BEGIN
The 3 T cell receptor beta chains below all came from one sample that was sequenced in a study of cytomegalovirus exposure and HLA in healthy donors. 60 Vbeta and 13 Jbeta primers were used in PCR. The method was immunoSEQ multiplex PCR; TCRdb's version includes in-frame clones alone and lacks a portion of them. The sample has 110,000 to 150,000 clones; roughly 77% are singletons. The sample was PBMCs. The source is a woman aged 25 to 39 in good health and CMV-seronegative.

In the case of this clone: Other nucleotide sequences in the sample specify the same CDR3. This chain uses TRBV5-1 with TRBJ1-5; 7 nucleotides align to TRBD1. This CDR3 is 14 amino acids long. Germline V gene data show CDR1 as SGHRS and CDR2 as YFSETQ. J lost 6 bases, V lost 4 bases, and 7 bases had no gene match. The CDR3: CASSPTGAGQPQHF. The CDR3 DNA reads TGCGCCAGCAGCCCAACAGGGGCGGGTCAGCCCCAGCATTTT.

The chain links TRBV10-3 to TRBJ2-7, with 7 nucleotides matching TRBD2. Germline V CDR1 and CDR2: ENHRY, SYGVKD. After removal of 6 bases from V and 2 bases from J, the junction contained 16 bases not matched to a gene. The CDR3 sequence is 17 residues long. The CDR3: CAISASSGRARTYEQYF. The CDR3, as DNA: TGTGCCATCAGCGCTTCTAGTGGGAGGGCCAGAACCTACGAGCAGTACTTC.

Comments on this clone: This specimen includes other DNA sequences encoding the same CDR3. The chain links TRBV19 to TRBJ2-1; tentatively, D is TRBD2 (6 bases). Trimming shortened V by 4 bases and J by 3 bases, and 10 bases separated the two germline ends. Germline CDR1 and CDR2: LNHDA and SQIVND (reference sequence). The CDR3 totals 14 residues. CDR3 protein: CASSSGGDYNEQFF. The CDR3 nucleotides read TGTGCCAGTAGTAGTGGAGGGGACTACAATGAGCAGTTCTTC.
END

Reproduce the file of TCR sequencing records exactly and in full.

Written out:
The 3 T cell receptor beta chains below all came from one sample that was sequenced in a study of cytomegalovirus exposure and HLA in healthy donors. 60 Vbeta and 13 Jbeta primers were used in PCR. The method was immunoSEQ multiplex PCR; TCRdb's version includes in-frame clones alone and lacks a portion of them. The sample has 110,000 to 150,000 clones; roughly 77% are singletons. The sample was PBMCs. The source is a woman aged 25 to 39 in good health and CMV-seronegative.

In the case of this clone: Other nucleotide sequences in the sample specify the same CDR3. This chain uses TRBV5-1 with TRBJ1-5; 7 nucleotides align to TRBD1. This CDR3 is 14 amino acids long. Germline V gene data show CDR1 as SGHRS and CDR2 as YFSETQ. J lost 6 bases, V lost 4 bases, and 7 bases had no gene match. The CDR3: CASSPTGAGQPQHF. The CDR3 DNA reads TGCGCCAGCAGCCCAACAGGGGCGGGTCAGCCCCAGCATTTT.

The chain links TRBV10-3 to TRBJ2-7, with 7 nucleotides matching TRBD2. Germline V CDR1 and CDR2: ENHRY, SYGVKD. After removal of 6 bases from V and 2 bases from J, the junction contained 16 bases not matched to a gene. The CDR3 sequence is 17 residues long. The CDR3: CAISASSGRARTYEQYF. The CDR3, as DNA: TGTGCCATCAGCGCTTCTAGTGGGAGGGCCAGAACCTACGAGCAGTACTTC.

Comments on this clone: This specimen includes other DNA sequences encoding the same CDR3. The chain links TRBV19 to TRBJ2-1; tentatively, D is TRBD2 (6 bases). Trimming shortened V by 4 bases and J by 3 bases, and 10 bases separated the two germline ends. Germline CDR1 and CDR2: LNHDA and SQIVND (reference sequence). The CDR3 totals 14 residues. CDR3 protein: CASSSGGDYNEQFF. The CDR3 nucleotides read TGTGCCAGTAGTAGTGGAGGGGACTACAATGAGCAGTTCTTC.